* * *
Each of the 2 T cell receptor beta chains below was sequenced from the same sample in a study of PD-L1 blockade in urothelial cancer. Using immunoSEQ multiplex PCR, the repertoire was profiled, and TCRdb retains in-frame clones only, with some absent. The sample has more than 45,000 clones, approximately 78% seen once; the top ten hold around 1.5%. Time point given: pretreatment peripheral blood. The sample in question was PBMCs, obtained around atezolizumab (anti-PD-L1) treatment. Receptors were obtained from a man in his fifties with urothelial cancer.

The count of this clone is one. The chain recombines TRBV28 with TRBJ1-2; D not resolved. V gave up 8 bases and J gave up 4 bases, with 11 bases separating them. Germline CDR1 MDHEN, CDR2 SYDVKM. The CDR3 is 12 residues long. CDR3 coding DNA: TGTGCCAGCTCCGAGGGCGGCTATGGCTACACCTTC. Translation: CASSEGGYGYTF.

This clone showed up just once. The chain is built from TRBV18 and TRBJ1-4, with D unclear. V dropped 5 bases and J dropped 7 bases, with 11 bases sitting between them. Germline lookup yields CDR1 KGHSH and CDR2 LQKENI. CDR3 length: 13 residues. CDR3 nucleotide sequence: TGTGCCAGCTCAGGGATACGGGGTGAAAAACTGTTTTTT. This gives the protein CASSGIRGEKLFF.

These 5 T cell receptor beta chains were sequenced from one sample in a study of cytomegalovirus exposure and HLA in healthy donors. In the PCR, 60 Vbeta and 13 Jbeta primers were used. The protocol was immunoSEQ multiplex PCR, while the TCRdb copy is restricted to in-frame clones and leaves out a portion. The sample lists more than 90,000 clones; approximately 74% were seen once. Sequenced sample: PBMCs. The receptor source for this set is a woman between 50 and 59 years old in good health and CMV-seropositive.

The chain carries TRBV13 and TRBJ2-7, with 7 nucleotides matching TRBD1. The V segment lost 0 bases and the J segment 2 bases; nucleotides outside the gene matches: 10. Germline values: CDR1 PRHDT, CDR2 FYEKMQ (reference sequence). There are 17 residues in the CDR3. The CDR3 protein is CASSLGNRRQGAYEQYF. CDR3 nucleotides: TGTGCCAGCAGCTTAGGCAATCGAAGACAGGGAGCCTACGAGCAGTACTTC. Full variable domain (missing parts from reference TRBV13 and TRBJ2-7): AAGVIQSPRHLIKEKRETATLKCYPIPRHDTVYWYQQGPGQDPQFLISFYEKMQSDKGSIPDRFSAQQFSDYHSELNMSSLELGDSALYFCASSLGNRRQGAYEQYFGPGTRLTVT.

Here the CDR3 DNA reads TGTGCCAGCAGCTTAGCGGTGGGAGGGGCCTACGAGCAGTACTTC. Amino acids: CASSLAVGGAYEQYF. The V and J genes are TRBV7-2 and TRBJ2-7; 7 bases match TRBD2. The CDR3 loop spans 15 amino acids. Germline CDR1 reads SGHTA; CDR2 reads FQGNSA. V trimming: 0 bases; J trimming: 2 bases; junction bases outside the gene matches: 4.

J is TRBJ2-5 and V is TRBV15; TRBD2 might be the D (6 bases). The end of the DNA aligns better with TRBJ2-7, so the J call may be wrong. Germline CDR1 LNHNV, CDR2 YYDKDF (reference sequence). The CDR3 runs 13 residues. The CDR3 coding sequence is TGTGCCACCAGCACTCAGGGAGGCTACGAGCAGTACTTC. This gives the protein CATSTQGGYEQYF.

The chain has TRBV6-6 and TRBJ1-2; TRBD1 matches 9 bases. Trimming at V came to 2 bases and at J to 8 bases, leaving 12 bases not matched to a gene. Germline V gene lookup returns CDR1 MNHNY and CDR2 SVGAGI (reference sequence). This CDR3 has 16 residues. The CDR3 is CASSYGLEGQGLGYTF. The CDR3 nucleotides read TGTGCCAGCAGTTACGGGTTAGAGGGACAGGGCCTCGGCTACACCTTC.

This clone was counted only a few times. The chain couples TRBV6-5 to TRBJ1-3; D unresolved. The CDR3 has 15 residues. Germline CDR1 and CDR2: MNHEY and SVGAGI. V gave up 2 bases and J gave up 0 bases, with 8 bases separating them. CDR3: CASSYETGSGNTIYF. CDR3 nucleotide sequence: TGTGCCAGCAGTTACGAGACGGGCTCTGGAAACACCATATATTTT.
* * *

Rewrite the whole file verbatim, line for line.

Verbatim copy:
Each of the 2 T cell receptor beta chains below was sequenced from the same sample in a study of PD-L1 blockade in urothelial cancer. Using immunoSEQ multiplex PCR, the repertoire was profiled, and TCRdb retains in-frame clones only, with some absent. The sample has more than 45,000 clones, approximately 78% seen once; the top ten hold around 1.5%. Time point given: pretreatment peripheral blood. The sample in question was PBMCs, obtained around atezolizumab (anti-PD-L1) treatment. Receptors were obtained from a man in his fifties with urothelial cancer.

The count of this clone is one. The chain recombines TRBV28 with TRBJ1-2; D not resolved. V gave up 8 bases and J gave up 4 bases, with 11 bases separating them. Germline CDR1 MDHEN, CDR2 SYDVKM. The CDR3 is 12 residues long. CDR3 coding DNA: TGTGCCAGCTCCGAGGGCGGCTATGGCTACACCTTC. Translation: CASSEGGYGYTF.

This clone showed up just once. The chain is built from TRBV18 and TRBJ1-4, with D unclear. V dropped 5 bases and J dropped 7 bases, with 11 bases sitting between them. Germline lookup yields CDR1 KGHSH and CDR2 LQKENI. CDR3 length: 13 residues. CDR3 nucleotide sequence: TGTGCCAGCTCAGGGATACGGGGTGAAAAACTGTTTTTT. This gives the protein CASSGIRGEKLFF.

These 5 T cell receptor beta chains were sequenced from one sample in a study of cytomegalovirus exposure and HLA in healthy donors. In the PCR, 60 Vbeta and 13 Jbeta primers were used. The protocol was immunoSEQ multiplex PCR, while the TCRdb copy is restricted to in-frame clones and leaves out a portion. The sample lists more than 90,000 clones; approximately 74% were seen once. Sequenced sample: PBMCs. The receptor source for this set is a woman between 50 and 59 years old in good health and CMV-seropositive.

The chain carries TRBV13 and TRBJ2-7, with 7 nucleotides matching TRBD1. The V segment lost 0 bases and the J segment 2 bases; nucleotides outside the gene matches: 10. Germline values: CDR1 PRHDT, CDR2 FYEKMQ (reference sequence). There are 17 residues in the CDR3. The CDR3 protein is CASSLGNRRQGAYEQYF. CDR3 nucleotides: TGTGCCAGCAGCTTAGGCAATCGAAGACAGGGAGCCTACGAGCAGTACTTC. Full variable domain (missing parts from reference TRBV13 and TRBJ2-7): AAGVIQSPRHLIKEKRETATLKCYPIPRHDTVYWYQQGPGQDPQFLISFYEKMQSDKGSIPDRFSAQQFSDYHSELNMSSLELGDSALYFCASSLGNRRQGAYEQYFGPGTRLTVT.

Here the CDR3 DNA reads TGTGCCAGCAGCTTAGCGGTGGGAGGGGCCTACGAGCAGTACTTC. Amino acids: CASSLAVGGAYEQYF. The V and J genes are TRBV7-2 and TRBJ2-7; 7 bases match TRBD2. The CDR3 loop spans 15 amino acids. Germline CDR1 reads SGHTA; CDR2 reads FQGNSA. V trimming: 0 bases; J trimming: 2 bases; junction bases outside the gene matches: 4.

J is TRBJ2-5 and V is TRBV15; TRBD2 might be the D (6 bases). The end of the DNA aligns better with TRBJ2-7, so the J call may be wrong. Germline CDR1 LNHNV, CDR2 YYDKDF (reference sequence). The CDR3 runs 13 residues. The CDR3 coding sequence is TGTGCCACCAGCACTCAGGGAGGCTACGAGCAGTACTTC. This gives the protein CATSTQGGYEQYF.

The chain has TRBV6-6 and TRBJ1-2; TRBD1 matches 9 bases. Trimming at V came to 2 bases and at J to 8 bases, leaving 12 bases not matched to a gene. Germline V gene lookup returns CDR1 MNHNY and CDR2 SVGAGI (reference sequence). This CDR3 has 16 residues. The CDR3 is CASSYGLEGQGLGYTF. The CDR3 nucleotides read TGTGCCAGCAGTTACGGGTTAGAGGGACAGGGCCTCGGCTACACCTTC.

This clone was counted only a few times. The chain couples TRBV6-5 to TRBJ1-3; D unresolved. The CDR3 has 15 residues. Germline CDR1 and CDR2: MNHEY and SVGAGI. V gave up 2 bases and J gave up 0 bases, with 8 bases separating them. CDR3: CASSYETGSGNTIYF. CDR3 nucleotide sequence: TGTGCCAGCAGTTACGAGACGGGCTCTGGAAACACCATATATTTT.